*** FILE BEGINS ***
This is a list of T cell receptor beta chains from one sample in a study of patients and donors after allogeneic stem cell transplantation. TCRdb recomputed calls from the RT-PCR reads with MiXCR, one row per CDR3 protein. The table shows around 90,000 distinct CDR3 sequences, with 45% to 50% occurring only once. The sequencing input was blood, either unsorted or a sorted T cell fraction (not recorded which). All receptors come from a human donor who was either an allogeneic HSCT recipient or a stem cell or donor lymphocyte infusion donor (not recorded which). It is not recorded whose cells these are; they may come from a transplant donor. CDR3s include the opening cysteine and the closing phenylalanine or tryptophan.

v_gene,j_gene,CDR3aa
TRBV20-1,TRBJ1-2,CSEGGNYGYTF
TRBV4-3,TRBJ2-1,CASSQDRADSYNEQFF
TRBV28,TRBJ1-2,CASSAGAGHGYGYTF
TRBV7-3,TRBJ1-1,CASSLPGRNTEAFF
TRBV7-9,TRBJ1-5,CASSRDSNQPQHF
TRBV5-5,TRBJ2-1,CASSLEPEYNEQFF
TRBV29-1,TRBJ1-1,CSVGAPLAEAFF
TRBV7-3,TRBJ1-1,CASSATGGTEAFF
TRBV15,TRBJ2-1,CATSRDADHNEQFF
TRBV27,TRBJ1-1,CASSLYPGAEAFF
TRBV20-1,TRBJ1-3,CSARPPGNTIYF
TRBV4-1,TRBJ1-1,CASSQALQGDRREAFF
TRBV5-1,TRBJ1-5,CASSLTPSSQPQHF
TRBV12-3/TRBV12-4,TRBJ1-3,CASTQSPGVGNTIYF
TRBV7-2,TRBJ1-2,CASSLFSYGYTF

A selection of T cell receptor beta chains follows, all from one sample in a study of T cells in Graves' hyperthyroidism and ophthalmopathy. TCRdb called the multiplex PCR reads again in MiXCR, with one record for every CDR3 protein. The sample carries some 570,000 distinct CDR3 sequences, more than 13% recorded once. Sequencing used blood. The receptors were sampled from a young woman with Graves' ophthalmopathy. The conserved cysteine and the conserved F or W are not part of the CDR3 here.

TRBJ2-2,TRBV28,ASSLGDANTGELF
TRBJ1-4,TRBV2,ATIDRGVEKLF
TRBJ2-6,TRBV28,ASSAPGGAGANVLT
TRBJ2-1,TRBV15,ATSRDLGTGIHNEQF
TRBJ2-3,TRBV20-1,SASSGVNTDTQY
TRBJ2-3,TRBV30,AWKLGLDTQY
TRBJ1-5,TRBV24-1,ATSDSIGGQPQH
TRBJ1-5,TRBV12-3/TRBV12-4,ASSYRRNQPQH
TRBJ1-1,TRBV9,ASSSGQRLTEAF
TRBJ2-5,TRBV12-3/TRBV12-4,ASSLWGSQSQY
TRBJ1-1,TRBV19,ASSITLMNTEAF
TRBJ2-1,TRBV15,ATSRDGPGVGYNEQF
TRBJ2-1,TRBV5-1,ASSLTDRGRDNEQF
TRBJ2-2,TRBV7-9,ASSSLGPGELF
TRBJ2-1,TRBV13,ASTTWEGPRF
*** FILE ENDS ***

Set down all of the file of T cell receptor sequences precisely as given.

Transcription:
This is a list of T cell receptor beta chains from one sample in a study of patients and donors after allogeneic stem cell transplantation. TCRdb recomputed calls from the RT-PCR reads with MiXCR, one row per CDR3 protein. The table shows around 90,000 distinct CDR3 sequences, with 45% to 50% occurring only once. The sequencing input was blood, either unsorted or a sorted T cell fraction (not recorded which). All receptors come from a human donor who was either an allogeneic HSCT recipient or a stem cell or donor lymphocyte infusion donor (not recorded which). It is not recorded whose cells these are; they may come from a transplant donor. CDR3s include the opening cysteine and the closing phenylalanine or tryptophan.

v_gene,j_gene,CDR3aa
TRBV20-1,TRBJ1-2,CSEGGNYGYTF
TRBV4-3,TRBJ2-1,CASSQDRADSYNEQFF
TRBV28,TRBJ1-2,CASSAGAGHGYGYTF
TRBV7-3,TRBJ1-1,CASSLPGRNTEAFF
TRBV7-9,TRBJ1-5,CASSRDSNQPQHF
TRBV5-5,TRBJ2-1,CASSLEPEYNEQFF
TRBV29-1,TRBJ1-1,CSVGAPLAEAFF
TRBV7-3,TRBJ1-1,CASSATGGTEAFF
TRBV15,TRBJ2-1,CATSRDADHNEQFF
TRBV27,TRBJ1-1,CASSLYPGAEAFF
TRBV20-1,TRBJ1-3,CSARPPGNTIYF
TRBV4-1,TRBJ1-1,CASSQALQGDRREAFF
TRBV5-1,TRBJ1-5,CASSLTPSSQPQHF
TRBV12-3/TRBV12-4,TRBJ1-3,CASTQSPGVGNTIYF
TRBV7-2,TRBJ1-2,CASSLFSYGYTF

A selection of T cell receptor beta chains follows, all from one sample in a study of T cells in Graves' hyperthyroidism and ophthalmopathy. TCRdb called the multiplex PCR reads again in MiXCR, with one record for every CDR3 protein. The sample carries some 570,000 distinct CDR3 sequences, more than 13% recorded once. Sequencing used blood. The receptors were sampled from a young woman with Graves' ophthalmopathy. The conserved cysteine and the conserved F or W are not part of the CDR3 here.

TRBJ2-2,TRBV28,ASSLGDANTGELF
TRBJ1-4,TRBV2,ATIDRGVEKLF
TRBJ2-6,TRBV28,ASSAPGGAGANVLT
TRBJ2-1,TRBV15,ATSRDLGTGIHNEQF
TRBJ2-3,TRBV20-1,SASSGVNTDTQY
TRBJ2-3,TRBV30,AWKLGLDTQY
TRBJ1-5,TRBV24-1,ATSDSIGGQPQH
TRBJ1-5,TRBV12-3/TRBV12-4,ASSYRRNQPQH
TRBJ1-1,TRBV9,ASSSGQRLTEAF
TRBJ2-5,TRBV12-3/TRBV12-4,ASSLWGSQSQY
TRBJ1-1,TRBV19,ASSITLMNTEAF
TRBJ2-1,TRBV15,ATSRDGPGVGYNEQF
TRBJ2-1,TRBV5-1,ASSLTDRGRDNEQF
TRBJ2-2,TRBV7-9,ASSSLGPGELF
TRBJ2-1,TRBV13,ASTTWEGPRF